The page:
6) From all your books, do you have a favourite character?
Rollo Rolandson, the editor from The Jazz Files. He makes a reappearance in book 2 as well … he is a New Yorker who wins a London newspaper in a poker game. He has dwarfism and yet is still a giant of a man. He is funny, intelligent and just a bit of a rogue. I would love to meet him in real life and he’s a fabulous mentor to my protagonist, Poppy Denby.
7) Do you plot your books completely before hand or do you let your imagination flow whilst in the writing process?
Not completely, no. But I do like to plot. I pretty much know where the book is going to go before I start writing as I spend hours on end fantasising scenarios and storylines. So you could say the imaginative work mostly takes place in my head.
I start out with a fairly clear outline, but this can and does sometimes change as I go along and new characters insert themselves into the story. So I write, I stop, I plot, I write again … then I go back and rewrite sections with the new information that has emerged.
This is particularly important when writing mysteries, such as the Poppy Denby Investigates series, that require very tight plotting.
Concerning your latest book:
Poppy Denby Investigates
Author – Fiona Veitch Smith
Publisher – Lion Fiction
Pages = 321
Release Date – 17th September 2015
Format – ebook, paperback
“It stands for Jazz Files,” said Rollo. “It’s what we call any story that has a whiff of high society scandal but can’t yet be proven… you never know when a skeleton in the closet might prove useful.”
Set in 1920, The Jazz Files introduces aspiring journalist Poppy Denby, who arrives in London to look after her ailing Aunt Dot, an infamous suffragette. Dot encourages Poppy to apply for a job at The Daily Globe, but on her first day a senior reporter is killed and Poppy is tasked with finishing his story. It involves the mysterious death of a suffragette seven years earlier, about which some powerful people would prefer that nothing be said…
Through her friend Delilah Marconi, Poppy is introduced to the giddy world of London in the Roaring Twenties, with its flappers, jazz clubs, and romance. Will she make it as an investigative journalist, in this fast-paced new city? And will she be able to unearth the truth before more people die?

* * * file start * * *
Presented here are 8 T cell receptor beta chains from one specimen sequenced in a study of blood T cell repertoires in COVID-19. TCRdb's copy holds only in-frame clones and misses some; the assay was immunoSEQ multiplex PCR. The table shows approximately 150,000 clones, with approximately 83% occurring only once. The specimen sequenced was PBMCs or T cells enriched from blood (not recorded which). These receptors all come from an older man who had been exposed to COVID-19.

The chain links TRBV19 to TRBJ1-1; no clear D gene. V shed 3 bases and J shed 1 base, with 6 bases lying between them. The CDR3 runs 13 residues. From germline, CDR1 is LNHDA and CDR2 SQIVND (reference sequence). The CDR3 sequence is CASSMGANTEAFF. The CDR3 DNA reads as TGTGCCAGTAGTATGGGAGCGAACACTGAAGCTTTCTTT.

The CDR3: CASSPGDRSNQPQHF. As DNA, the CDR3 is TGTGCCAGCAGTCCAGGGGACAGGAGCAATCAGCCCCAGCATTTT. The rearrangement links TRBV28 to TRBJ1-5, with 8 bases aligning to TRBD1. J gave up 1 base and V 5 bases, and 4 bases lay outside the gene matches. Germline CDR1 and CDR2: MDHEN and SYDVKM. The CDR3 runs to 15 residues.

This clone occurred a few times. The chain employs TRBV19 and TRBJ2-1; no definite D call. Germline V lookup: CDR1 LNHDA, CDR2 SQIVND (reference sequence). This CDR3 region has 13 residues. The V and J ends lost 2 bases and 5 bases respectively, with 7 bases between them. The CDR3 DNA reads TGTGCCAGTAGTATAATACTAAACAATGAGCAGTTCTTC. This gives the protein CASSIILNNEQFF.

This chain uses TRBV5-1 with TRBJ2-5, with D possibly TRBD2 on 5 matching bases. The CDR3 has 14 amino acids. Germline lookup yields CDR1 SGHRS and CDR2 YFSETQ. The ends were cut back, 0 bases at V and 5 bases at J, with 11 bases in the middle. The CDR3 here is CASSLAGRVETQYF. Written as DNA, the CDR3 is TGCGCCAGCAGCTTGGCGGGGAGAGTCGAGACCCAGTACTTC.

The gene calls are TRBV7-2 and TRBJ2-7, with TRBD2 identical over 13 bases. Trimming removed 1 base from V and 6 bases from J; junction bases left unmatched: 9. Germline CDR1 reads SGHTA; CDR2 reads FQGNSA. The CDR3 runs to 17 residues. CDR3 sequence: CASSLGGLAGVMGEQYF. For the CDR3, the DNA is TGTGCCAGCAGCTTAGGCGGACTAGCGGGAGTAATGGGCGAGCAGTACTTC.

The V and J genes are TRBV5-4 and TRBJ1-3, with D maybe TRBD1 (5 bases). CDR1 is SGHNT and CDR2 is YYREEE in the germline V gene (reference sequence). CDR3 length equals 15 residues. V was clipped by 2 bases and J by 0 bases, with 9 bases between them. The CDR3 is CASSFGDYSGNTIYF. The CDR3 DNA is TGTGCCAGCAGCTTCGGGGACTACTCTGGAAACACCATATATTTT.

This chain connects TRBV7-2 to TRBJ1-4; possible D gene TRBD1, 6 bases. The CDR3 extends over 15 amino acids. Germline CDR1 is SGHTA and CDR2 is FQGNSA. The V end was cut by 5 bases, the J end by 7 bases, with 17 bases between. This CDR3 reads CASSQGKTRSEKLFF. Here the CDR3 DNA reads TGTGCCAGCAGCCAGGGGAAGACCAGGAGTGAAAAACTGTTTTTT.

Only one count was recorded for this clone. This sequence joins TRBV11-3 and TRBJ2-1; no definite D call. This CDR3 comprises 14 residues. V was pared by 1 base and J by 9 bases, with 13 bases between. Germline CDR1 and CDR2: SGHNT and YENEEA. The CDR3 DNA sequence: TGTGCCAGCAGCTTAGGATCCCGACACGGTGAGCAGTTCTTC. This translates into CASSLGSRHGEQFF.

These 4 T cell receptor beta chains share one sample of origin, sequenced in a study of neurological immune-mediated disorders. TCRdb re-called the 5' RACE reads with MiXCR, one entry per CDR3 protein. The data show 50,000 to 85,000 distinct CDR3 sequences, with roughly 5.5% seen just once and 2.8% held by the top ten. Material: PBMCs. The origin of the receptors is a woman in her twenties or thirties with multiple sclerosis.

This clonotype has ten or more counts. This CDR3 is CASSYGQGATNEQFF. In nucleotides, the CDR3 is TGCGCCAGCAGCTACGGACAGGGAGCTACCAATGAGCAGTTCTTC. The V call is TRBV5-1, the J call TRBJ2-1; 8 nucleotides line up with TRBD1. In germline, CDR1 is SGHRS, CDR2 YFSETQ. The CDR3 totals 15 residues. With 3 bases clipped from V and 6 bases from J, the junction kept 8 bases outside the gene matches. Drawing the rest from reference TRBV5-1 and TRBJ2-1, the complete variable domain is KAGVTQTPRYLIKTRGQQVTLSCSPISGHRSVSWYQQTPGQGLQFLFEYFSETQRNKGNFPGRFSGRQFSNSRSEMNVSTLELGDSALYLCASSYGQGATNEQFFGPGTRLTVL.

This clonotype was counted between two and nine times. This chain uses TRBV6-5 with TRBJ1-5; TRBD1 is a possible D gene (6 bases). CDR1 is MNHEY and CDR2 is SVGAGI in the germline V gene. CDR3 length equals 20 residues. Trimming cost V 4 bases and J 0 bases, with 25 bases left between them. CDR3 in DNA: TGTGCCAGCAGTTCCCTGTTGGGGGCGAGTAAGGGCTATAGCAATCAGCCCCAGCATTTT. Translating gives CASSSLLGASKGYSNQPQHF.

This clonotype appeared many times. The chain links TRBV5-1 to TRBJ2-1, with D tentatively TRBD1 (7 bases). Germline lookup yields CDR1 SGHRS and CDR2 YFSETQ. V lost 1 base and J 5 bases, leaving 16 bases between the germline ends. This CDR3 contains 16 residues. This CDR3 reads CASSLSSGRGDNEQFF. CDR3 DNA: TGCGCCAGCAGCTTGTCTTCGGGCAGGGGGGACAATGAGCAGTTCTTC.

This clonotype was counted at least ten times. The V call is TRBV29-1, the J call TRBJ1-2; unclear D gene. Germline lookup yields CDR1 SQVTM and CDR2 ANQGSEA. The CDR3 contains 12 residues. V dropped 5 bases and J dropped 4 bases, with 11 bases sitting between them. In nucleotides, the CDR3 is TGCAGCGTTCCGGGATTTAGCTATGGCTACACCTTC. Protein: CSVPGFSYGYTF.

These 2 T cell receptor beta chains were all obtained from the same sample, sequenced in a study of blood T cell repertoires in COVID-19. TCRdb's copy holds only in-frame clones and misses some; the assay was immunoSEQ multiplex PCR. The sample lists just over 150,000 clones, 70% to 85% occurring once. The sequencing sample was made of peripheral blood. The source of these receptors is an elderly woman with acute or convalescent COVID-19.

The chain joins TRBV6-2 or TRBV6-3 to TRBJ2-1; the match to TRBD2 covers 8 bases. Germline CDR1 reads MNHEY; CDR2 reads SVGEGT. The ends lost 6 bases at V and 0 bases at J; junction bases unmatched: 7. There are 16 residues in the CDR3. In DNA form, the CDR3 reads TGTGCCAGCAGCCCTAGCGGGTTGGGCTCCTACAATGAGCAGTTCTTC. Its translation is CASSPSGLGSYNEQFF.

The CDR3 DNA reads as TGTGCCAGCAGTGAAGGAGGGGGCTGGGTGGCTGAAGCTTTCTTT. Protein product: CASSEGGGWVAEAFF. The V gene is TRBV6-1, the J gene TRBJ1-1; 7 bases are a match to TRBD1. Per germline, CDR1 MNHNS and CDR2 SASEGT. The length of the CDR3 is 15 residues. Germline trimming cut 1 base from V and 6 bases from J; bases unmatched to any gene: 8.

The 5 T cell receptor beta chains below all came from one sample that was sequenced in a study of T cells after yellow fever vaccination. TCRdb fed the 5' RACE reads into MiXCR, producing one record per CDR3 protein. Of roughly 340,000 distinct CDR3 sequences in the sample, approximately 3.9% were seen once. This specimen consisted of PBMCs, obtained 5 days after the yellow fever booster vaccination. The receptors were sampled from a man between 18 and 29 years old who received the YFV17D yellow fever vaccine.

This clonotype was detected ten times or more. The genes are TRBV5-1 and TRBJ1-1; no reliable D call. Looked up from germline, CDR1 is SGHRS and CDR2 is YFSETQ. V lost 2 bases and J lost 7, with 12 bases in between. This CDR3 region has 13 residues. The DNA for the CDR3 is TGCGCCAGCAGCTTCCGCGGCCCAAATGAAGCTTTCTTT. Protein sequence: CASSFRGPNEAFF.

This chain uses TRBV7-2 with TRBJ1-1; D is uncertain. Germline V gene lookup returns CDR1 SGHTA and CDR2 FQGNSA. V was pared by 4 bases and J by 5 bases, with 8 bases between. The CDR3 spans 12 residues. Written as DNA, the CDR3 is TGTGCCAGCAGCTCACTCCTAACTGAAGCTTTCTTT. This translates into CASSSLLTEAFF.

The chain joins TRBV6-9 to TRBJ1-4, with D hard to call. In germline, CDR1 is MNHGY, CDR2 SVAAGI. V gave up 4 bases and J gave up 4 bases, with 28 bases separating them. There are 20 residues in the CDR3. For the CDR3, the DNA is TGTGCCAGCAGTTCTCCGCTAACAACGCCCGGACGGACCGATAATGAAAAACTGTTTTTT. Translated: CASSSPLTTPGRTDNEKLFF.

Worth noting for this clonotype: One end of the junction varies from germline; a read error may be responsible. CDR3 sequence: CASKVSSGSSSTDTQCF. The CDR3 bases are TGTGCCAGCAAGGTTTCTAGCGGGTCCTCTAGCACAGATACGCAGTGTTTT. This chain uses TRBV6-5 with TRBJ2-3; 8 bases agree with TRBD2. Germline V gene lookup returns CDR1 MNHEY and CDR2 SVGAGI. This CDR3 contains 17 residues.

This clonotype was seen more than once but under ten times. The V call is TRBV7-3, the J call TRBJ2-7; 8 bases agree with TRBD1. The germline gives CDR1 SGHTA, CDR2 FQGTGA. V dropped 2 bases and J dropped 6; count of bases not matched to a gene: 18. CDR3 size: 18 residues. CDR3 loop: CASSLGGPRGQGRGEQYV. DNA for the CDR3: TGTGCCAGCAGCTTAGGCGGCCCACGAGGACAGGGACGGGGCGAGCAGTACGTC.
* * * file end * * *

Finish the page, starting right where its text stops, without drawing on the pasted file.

8) How long did it take to get from the ideas stage, to the date of publication?
9) Did you suffer from writer’s block at any stage? How did you overcome it?
I know other writers do, but I never have.
10) How did you come up with the name(s)for your lead character(s)?
The name ‘Daisy Denby’ popped into my head at the very same time as the idea to write a mystery series about a suffragette reporter sleuth.
However, after a few weeks of false starts I decided to set the story in 1920 rather than 1913 and have my heroine investigate the death of a suffragette seven years earlier. The moment it became a 1920’s series I realised I would have problems confusing my character with Daisy Dalrymple, by Carola Dunn. It was the double ‘D’ and the first name Daisy.
So I asked some writing friends for other suggestions. One of them came up with Poppy and I liked it. There is a lot to do with the aftermath of WWI in the book so Poppy seemed to fit.
Regarding Denby, it was the name of a stray cat adopted by some friends of mine. How it managed to jump in my head at the same time as the idea for the series is just one of those creative mysteries!
11) If your book was made in to a film, who would you love to play the lead character(s)?
Definitely Lily James who plays Rose in Downton Abbey. She has the same spirit as my Poppy and very much looks the part. And for Rollo, there would be no one better than Peter Dinklage who plays Tyrian Lannister in Game of Thrones.
12) Did you get anyone in particular to read your work before sending it to the publisher i.e family member, friend etc?
My husband Rod always reads my work first. He’s got an eagle eye for typos but also a strong sense of structure and pace. It never surprises me when my editor picks up on something that Rod has already pointed out. I think he’s missed his professional calling.